The True Way to Liberation
Nichiko Niwano, President of Rissho Kosei-kai
What is Liberation?
The start of a new year is a good time to consider
Generally speaking, when we encounter some
Simply put, the Buddha always wishes to liberate us.
Those seeking liberation may think that when their load of suffering is lightened, they are being given encouragement to live. But when we look at things from the perspective of the Buddha, who wishes that we all “quickly accomplish embodiment as buddhas ”, simply seeking relief from suffering is the wrong direction.
The reason that the Rissho Kosei-kai Members’ Vow includes the phrase, “We recognize in Buddhism a true way of liberation ”, is to lead us to understand the meaning as the liberation of others as well as ourselves, and that this is nothing other than what directs us to the basis of faith. Also, “a true way of liberation” is an important part of our members’ vow, demonstrating a distinguishing feature of Rissho Kosei-kai, and the very spirit of the Lotus Sutra.
Toward Living with Gratitude
When we hear the phrase “recognize in Buddhism a
true way of liberation ”, it may seem to describe
something very difficult, but actually the meaning
can be understood by anyone.
We learn the teaching and in the course of practicing it, when the words “thank you” and “it’s all thanks to you” come naturally from our lips, then we are being liberated. Nevertheless, since we human beings are apt to complain or grumble at something the very next day, I think it is important that we make a habit of repeating our study of the teaching.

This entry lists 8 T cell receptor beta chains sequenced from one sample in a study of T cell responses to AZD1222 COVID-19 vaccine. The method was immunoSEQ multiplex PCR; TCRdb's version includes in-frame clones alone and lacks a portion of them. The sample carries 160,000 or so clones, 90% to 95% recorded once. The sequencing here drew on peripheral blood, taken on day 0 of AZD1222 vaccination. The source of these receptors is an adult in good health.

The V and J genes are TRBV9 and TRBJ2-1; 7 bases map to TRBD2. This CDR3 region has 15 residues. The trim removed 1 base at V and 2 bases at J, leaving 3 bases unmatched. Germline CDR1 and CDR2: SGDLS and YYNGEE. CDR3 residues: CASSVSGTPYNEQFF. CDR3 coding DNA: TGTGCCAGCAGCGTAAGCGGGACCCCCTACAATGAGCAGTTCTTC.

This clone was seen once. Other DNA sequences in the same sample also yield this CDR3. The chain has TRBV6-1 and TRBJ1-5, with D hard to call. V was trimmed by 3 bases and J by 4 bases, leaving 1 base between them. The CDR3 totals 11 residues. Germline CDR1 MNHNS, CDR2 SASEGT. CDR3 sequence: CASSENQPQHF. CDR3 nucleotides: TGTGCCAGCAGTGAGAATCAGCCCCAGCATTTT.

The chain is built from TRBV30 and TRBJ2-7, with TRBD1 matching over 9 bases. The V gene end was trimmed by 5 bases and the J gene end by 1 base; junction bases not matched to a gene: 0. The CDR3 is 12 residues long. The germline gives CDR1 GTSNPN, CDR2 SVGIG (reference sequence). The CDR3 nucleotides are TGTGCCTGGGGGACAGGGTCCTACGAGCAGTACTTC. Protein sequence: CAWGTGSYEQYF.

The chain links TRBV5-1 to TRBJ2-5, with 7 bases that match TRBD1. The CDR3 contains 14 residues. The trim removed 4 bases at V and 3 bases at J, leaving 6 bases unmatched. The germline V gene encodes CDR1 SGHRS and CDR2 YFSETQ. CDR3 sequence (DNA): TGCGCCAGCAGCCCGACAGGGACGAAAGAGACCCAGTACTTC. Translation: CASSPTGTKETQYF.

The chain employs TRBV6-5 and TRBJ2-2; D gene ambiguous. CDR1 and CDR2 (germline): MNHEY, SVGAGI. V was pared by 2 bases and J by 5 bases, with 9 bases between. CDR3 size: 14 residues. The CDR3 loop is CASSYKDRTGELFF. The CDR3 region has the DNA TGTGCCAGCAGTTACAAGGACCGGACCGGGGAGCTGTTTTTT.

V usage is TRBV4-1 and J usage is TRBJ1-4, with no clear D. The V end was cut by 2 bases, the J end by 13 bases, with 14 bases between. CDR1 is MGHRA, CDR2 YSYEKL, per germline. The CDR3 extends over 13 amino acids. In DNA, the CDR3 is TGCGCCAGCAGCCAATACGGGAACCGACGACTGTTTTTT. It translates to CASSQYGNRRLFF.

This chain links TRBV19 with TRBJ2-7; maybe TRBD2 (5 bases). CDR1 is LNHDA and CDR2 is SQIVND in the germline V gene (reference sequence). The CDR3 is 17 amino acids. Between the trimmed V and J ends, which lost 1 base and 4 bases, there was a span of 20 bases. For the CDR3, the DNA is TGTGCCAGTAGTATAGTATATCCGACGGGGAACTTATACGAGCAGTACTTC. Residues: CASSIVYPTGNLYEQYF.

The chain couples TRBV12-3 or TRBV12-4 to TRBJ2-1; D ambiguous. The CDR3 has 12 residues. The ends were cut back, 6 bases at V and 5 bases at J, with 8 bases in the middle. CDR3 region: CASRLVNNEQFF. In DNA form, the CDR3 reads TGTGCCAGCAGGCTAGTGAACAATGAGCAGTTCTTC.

A Zen monk once said, “Our own hearts are, by nature, the Buddha, and when we realize this, we become buddhas; but when we are deluded, we are still living beings ”. Becoming awakened and delusion are like two sides of the same coin. In other words, the Buddha and a living being are also opposite sides of the same coin, existing as one in a single entity, and once we open our eyes to this fact, then and there we find a way to liberation.
When we are fully aware of this fact, a lifestyle of
wanting things—“I want this ”, “I wish I had
Shakyamuni teaches us that “In the world, everything does not happen according to our wishes ”.
Yet he also teaches us that we can exercise control over ourselves. Therefore, even though we can change ourselves, we cannot make others change according to our wishes. Buddhism is, after all, based on the realization of every one of us that we must make ourselves the light, make the Dharma our light.
Happiness and liberation are not far away. We are already receiving so much happiness, we are already being showered with blessings, and when we realize this in our daily lives, we see that these gifts exist in our own hearts and minds.
Read past Guidance messages from President Niwano.